Wash the film: Fill and empty the developing tank with plain water five to seven times to remove the blix from the film.
Stabilise the film: Add the stabiliser solution and follow the manufacturer's instructions. Generally, this step takes about one minute. It’s important that you do not rinse the film after the stabiliser.
Hang the film to dry: Follow the same drying procedure as with black and white processing to help reduce dust adhesion to the film.
Colour-positive film is what we think of as colour reversal, slide or transparency film. Unlike colour-negative film, colour-positive film is true to life, meaning the frames of the film itself look like miniature photographs without the funky, psychedelic appearance present in colour-negatives.
Medium format Fujifilm Provia 100A, a colour-positive film. Photo by: 'Adam Welch'.
Colour-positive film requires its own particular process. While there once were numerous development methods for this type of film, the majority of labs and home developing kits now use the E-6 process. Yes, just like C-41 processing, E-6 processing kits are readily available with most one litre options being priced around $40 USD.
A one litre E-6 processing kit from Arista. Photo by: 'Adam Welch'.
E-6 processing is incredibly temperature specific, even more so than C-41. This means that precise temperature control is crucial to success. Make no mistake, processing with E-6 is entirely possible at home but I only recommend doing so once you have become comfortable with other types of film development.
In fact, depending on the manufacturer of your E-6 developing kit, the steps you will take can vary somewhat. I can’t stress enough that you should ultimately rely on the instructions provided with your kit. However, we can still break down the process for E-6 home development a bit so that you have a better understanding of what you can expect should you take the leap.
The procedure itself is quite similar to C-41 processing but with the addition of a second developer.
The first developer in the E-6 process is similar to a black and white negative developer. It is here where the emulsion is developed and where contrast and density is determined.
Known as the “colour developer”. This developer is responsible for reacting with the film's emulsion to create the colours we see in the finished colour-positive. Some E-6 processes make use of a seperate reversal process prior to this step.
For E-6 processing, the blix solution is the same as with the C-41 process. It is responsible for making the film light-fast and for removing the remnants of silver and other leftover particles from the development stage.
Pre-soak the film: Pre-soak your film in plain water at the temperature of your developer for one minute. Discard the pre-soak water prior to the next step.
Add first developer: Add the first developer to your developing take and follow the temperature and agitation recommendations from the manufacturer of the developing kit. Pour the developer back into its container for reuse once development is completed.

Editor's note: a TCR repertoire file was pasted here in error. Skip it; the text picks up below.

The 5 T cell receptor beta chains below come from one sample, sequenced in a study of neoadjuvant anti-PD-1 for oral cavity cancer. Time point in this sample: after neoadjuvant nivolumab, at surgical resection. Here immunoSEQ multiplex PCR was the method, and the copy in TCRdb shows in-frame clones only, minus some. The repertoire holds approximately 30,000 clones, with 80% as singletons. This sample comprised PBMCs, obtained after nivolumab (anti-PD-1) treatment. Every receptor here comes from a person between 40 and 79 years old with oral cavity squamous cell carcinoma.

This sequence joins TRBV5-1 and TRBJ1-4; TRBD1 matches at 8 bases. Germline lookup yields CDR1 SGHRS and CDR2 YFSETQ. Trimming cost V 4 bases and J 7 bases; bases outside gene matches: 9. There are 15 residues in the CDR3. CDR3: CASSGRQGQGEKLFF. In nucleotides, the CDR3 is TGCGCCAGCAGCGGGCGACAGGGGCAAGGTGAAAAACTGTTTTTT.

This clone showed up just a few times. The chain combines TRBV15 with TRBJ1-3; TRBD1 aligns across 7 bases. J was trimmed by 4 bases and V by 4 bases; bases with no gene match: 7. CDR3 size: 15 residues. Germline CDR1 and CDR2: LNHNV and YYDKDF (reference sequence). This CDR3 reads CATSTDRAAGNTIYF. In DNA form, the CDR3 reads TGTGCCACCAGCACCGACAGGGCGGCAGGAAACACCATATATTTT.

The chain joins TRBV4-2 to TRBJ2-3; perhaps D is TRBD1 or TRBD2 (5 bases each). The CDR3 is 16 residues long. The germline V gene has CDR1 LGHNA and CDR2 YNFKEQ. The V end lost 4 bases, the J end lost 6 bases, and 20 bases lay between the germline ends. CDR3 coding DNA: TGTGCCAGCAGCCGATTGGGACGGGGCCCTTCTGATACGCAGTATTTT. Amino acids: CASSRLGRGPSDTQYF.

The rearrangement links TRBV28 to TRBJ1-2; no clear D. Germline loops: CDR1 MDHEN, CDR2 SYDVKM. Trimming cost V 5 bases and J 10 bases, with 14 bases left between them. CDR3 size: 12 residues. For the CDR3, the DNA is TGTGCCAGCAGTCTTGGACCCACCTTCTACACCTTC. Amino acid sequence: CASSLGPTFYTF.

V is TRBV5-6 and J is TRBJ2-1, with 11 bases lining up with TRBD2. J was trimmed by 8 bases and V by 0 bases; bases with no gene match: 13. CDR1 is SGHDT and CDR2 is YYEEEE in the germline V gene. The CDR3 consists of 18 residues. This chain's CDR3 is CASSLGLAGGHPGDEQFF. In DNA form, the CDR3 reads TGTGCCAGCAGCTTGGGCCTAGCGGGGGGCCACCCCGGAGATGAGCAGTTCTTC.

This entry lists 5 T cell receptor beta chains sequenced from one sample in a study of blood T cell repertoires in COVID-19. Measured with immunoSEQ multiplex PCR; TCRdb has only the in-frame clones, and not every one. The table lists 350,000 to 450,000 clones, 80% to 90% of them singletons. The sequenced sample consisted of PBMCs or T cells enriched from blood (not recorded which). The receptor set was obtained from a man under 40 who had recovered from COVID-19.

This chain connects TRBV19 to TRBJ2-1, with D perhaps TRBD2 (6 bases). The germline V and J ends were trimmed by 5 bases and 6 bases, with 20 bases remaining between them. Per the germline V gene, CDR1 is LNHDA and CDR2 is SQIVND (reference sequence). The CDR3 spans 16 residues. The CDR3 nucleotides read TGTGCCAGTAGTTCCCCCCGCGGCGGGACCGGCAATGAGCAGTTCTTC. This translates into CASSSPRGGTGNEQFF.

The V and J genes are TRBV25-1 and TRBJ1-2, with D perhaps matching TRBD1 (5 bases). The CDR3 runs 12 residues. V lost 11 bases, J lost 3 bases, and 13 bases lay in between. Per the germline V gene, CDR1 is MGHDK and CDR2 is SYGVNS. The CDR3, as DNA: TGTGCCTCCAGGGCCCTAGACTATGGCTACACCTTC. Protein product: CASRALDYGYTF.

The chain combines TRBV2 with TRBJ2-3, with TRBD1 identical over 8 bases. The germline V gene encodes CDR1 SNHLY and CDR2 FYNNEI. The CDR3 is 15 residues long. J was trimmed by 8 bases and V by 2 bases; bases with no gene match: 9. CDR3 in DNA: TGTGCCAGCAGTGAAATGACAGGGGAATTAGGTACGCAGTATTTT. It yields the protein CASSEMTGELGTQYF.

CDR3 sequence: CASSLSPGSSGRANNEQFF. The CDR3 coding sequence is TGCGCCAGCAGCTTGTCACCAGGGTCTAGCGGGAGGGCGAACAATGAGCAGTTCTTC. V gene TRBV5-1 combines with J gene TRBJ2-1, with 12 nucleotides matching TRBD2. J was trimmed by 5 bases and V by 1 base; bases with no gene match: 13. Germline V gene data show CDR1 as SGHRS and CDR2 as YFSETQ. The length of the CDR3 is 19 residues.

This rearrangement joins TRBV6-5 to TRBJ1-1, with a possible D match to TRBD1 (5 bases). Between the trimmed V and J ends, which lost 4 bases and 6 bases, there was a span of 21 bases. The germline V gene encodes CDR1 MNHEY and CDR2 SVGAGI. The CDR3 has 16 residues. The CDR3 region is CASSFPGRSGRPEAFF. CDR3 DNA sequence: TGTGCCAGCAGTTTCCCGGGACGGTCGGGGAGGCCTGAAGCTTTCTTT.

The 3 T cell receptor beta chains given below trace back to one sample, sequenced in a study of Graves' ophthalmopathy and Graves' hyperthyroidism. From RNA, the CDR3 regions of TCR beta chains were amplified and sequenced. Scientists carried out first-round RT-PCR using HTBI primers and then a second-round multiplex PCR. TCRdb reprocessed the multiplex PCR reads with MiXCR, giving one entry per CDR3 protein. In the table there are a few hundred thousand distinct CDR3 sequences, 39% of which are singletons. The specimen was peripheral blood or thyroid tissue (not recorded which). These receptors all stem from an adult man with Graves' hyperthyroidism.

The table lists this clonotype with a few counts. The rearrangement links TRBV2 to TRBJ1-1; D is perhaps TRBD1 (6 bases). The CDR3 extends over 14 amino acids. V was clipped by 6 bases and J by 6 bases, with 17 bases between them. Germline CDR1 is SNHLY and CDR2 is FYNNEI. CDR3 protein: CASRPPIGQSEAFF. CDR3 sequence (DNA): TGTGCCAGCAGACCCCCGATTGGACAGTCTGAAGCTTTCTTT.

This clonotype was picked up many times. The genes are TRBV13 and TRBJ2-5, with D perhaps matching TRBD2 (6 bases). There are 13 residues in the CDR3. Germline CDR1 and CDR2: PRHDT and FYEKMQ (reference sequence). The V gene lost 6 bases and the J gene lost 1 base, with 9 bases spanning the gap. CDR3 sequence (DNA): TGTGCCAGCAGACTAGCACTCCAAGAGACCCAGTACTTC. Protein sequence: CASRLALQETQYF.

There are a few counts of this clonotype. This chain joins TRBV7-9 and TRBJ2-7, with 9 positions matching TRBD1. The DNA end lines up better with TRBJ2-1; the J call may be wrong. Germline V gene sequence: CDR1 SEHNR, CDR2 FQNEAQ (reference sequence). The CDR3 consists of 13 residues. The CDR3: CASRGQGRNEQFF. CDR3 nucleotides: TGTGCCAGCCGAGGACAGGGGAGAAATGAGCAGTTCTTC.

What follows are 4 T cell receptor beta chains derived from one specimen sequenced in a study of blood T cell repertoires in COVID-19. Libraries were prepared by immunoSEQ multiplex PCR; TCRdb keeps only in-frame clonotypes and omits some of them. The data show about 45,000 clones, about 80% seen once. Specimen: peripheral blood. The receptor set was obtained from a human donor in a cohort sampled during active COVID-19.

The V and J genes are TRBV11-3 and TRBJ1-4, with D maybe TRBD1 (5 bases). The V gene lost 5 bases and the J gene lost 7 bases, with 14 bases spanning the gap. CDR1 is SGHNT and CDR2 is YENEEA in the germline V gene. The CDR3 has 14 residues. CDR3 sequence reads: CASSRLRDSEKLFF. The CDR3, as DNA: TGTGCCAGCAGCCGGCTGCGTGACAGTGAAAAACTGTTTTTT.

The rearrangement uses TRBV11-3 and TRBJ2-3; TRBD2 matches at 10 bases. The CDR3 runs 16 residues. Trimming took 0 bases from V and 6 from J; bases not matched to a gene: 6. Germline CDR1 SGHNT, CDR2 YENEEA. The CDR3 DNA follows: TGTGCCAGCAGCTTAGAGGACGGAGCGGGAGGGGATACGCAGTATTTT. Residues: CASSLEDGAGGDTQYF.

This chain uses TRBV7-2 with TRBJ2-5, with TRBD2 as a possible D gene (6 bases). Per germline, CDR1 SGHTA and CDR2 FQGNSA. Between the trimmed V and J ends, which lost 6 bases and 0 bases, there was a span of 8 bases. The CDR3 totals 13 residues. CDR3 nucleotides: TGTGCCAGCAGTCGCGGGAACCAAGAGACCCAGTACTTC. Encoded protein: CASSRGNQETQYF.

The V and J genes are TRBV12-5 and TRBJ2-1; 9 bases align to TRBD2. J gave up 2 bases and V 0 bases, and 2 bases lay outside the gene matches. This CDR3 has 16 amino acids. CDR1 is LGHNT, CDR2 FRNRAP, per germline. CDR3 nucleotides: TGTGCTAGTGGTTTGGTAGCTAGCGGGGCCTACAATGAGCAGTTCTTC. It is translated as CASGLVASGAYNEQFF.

Wash: Fill and empty the developing tank with plain water five to seven times.
Add second developer: Add the second developer to your developing take, then follow the temperature and agitation recommendations from the manufacturer of the developing kit. Pour the developer back into its container for reuse once development is completed.
Wash: Fill and empty the developing tank with plain water five to seven times.
Blix: Add the blix bath to the developing tank. Again, follow the kit manufacturer's directions closely for temperature and agitation during this step. Blix is also reusable, so empty the chemicals back into their container for next time. After the blix is complete the rest of the steps can be performed in daylight.
Wash the film: Fill and empty the developing tank with plain water five to seven times to remove the blix from the film. I recommend giving the film a final rinse with distilled water to help avoid water spotting.
Hang the film to dry: Follow the same drying procedure as with black and white and C-41 processing to help reduce dust adhesion to the film.
It’s quite impossible to venture off into extreme detail on any one aspect of home film development within the space we have here. As you can see, there are quite a few variables to take into consideration. All that withstanding, the basic principles of developing your own film at home remain virtually the same and once you understand them, you’ll be able to process many different types of film in the comfort of your own home.
The tools and techniques we’ve outlined here today will be a great starting point for you to begin exploring your own home developing. Don’t become discouraged if you make mistakes. Even seasoned photographers with years of experience in the darkroom still foul up processing now and again. It’s all part of the beauty of film.
About the author: Adam Welch is an adventurer, photographer and author based in the USA. He is not sponsored or compensated by any of the brands mentioned in this article. You can find more of his work on his website or by following him on Facebook and YouTube.
Have you ever tried to develop your own film at home? Do you have your own darkroom? Share your thoughts by leaving a comment below!